Kosciuszko, Pulawski fought for liberty in America, Can you help America fight for freedom in Poland? Eat less sugar, wheat, meat, fats so that we can support our brothers fighting in the allied armies
Text (in Polish): Kosciuszko, Pulawski [sic.] walczyli o wolnosc w Ameryce Czy ty pomozesz Ameryce walczyc o wolnosc w Polsce? Jedz Mniej Pszenicy-miesa-ttuszczy-cukru abysmy mogli pomodz maszym braciom walczactm w Amiach Alianckich - Zarzad Spozywczy Stanow Zjednoconych
This work is a brown rectangle that contains a yellow circle and a yellow hexagon shape with red stencil lettering. At the bottom edge of the rectangle, below the yellow circle, is the word "hexagon". Within the the yellow circle are the words "external" and "hexagon" and within the yellow hexagon shape is a large "6".
This work is one of ten prints published within a portfolio, “Ten Works + Ten Painters”, commissioned by Samuel J. Wagstaff from the Wadsworth Atheneum Museum in 1964. This portfolio was one of the earliest to have several artists published together to make major American artists accessible to a wider audience and range of collectors. Each print in this portfolio was based on a painting the artists had previously created. Some of the artists represented, in addition to Robert Indiana, are Robert Motherwell, Frank Stella, Andy Warhol, Ellsworth Kelly and Roy Lichtenstein, who were associated with the Pop and Minimalism art movements in the 1960s.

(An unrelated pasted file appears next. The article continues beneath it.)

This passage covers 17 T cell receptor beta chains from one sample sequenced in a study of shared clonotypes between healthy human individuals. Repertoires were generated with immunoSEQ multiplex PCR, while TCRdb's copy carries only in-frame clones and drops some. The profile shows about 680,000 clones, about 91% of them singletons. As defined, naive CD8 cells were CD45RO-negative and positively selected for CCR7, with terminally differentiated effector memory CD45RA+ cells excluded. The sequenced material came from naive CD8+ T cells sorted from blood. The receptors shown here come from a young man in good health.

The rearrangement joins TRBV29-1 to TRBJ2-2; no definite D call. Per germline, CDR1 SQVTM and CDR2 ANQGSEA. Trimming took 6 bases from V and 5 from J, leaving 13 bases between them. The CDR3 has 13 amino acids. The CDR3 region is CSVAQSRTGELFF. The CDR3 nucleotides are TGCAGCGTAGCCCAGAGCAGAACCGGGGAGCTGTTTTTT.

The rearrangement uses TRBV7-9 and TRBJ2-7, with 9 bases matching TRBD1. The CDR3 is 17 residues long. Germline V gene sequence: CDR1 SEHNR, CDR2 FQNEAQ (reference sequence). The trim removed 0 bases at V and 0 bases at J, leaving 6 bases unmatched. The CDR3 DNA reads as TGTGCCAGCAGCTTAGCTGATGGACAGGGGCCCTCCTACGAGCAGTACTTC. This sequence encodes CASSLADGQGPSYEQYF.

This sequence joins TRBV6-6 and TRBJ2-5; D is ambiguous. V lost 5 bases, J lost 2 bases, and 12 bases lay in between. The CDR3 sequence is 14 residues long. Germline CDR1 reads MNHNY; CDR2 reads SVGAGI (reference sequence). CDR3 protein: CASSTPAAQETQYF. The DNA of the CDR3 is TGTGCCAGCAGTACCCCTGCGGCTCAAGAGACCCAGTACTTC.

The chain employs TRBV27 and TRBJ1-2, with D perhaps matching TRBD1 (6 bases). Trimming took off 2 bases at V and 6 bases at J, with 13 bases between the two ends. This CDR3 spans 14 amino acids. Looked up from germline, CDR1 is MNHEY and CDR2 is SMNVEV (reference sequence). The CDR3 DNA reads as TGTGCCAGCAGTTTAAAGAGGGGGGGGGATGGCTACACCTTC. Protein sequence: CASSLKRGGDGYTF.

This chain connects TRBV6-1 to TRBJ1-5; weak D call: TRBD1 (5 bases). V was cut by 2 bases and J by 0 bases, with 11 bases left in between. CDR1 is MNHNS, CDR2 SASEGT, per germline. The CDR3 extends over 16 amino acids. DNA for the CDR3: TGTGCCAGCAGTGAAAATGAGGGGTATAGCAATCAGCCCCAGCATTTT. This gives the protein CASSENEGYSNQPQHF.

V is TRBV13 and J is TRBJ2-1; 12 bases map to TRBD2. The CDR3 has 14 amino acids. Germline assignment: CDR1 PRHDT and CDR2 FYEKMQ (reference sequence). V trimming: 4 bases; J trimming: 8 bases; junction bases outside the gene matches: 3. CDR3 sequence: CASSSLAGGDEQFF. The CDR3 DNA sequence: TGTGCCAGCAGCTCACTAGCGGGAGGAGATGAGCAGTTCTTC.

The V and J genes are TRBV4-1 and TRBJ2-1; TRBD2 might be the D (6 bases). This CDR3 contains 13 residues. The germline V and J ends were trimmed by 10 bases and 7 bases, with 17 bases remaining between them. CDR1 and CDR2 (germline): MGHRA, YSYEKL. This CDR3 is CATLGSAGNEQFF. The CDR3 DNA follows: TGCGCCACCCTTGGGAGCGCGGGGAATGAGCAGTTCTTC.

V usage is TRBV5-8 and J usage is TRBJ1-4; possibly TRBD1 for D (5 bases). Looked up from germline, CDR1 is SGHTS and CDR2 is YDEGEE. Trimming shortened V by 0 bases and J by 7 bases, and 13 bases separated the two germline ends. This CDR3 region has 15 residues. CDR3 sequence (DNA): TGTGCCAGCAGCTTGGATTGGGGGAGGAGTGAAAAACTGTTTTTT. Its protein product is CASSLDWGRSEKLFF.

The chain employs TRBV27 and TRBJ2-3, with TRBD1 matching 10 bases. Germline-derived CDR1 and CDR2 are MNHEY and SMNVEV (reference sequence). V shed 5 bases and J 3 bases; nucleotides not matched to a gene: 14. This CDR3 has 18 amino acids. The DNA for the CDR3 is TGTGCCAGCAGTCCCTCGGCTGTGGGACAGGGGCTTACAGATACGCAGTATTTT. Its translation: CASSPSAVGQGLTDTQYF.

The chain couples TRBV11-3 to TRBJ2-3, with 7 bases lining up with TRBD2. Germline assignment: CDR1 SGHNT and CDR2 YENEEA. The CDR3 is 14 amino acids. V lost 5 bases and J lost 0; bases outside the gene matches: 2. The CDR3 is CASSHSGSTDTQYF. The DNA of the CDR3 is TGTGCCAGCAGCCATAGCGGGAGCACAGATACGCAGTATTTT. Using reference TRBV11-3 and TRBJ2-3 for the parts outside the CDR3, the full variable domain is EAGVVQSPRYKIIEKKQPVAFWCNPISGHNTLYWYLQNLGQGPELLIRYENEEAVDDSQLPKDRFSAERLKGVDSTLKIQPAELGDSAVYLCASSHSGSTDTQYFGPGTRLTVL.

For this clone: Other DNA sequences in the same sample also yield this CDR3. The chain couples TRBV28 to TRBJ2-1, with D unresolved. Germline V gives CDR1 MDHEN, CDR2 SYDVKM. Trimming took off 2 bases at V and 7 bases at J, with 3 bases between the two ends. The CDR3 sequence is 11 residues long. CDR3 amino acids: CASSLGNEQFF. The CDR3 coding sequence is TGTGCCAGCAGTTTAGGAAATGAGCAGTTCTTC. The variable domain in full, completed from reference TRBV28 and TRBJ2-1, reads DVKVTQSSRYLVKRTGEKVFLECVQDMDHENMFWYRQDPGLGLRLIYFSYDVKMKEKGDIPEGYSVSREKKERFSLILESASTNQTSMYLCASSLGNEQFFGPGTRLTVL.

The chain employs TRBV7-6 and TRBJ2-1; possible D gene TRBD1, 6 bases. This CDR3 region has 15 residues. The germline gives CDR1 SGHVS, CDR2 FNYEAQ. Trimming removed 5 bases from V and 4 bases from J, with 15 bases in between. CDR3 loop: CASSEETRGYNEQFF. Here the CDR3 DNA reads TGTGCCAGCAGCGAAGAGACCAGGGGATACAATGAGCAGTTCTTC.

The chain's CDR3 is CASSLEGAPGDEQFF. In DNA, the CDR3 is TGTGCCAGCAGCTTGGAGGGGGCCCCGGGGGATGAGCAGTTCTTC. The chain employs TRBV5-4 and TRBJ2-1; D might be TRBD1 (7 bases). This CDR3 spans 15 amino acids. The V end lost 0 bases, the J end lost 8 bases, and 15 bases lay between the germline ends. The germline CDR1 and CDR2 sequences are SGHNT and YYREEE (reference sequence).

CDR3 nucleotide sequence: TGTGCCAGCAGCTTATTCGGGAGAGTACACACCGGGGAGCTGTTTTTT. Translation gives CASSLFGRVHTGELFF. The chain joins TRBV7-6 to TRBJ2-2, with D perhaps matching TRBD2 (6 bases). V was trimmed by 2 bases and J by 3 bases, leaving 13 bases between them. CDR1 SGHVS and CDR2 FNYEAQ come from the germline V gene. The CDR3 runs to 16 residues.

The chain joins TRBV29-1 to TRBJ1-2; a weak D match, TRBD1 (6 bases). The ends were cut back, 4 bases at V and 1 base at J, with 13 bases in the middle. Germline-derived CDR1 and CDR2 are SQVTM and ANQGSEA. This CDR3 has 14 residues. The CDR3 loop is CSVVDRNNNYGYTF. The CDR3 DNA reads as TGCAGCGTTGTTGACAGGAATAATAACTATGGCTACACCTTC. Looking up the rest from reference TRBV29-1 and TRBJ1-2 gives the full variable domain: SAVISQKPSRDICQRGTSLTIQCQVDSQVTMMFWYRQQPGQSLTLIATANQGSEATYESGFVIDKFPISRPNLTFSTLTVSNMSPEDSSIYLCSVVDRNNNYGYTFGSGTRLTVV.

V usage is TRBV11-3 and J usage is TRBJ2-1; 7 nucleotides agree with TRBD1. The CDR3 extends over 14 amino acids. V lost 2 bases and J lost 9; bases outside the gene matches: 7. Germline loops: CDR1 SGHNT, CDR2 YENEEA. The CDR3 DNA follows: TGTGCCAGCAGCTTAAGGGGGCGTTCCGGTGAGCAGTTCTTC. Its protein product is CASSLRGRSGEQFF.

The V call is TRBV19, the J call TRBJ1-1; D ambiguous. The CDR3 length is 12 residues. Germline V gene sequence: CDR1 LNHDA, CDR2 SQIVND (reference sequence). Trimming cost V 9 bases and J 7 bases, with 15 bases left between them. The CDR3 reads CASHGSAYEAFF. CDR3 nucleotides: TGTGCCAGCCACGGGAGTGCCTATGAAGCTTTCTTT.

The number "3" in orange in a blue circle with a green background; the word "THREE" written bottom center.
“Number 3” is part of a series of works based on numbers and reflects Indiana’s interest in the existential aspects of numbers, which he regarded as the basic elements structuring our daily lives, with 1 to 9 representing the spectrum of existence and 0 standing between life and death.
By using a subject matter that can be instantly recognized and accepted, it permitted Indian to concentrate on form and color. He uses an intentional ambiguity based on the principle of redundancy by identifying the number “3” with its letter equivalent, expressing the same abstract concept graphically as both symbol and word.
The word “love” printed in capital letters in red on a blue and green background with a black border or frame
”LOVE” exhibits Indiana’s use of vibrating color and simple formal configurations. It was originally designed as a Christmas card commissioned by The Museum of Modern Art in 1965, and reflects Indiana’s Pop-inspired fascination with the power of ordinary words, and is filled with spiritual, social and political overtones, especial when looked at in the historical context of the 1960s.
Landscape scene depicting trees silhouetted against a reddening sky with a dead fallen tree trunk lying diagonally across the foreground.
Influenced by the Barbizon school of painting in France, Inness worked to interpret rather than simply record nature; his loose brushwork, rich palette and use of light evoke palpable atmospheric effects and a strong sense of mood.
This work exhibits many of the trademarks of Inness’ late style: diaphanous paint surfaces, soft vibrating colors, softened edges, and a less panoramic landscape creating a more intimate, personal experience for the viewer; which along with a dramatic juxtaposition of sky and earth and saturated color adds a sense of immediacy and intensity to the work.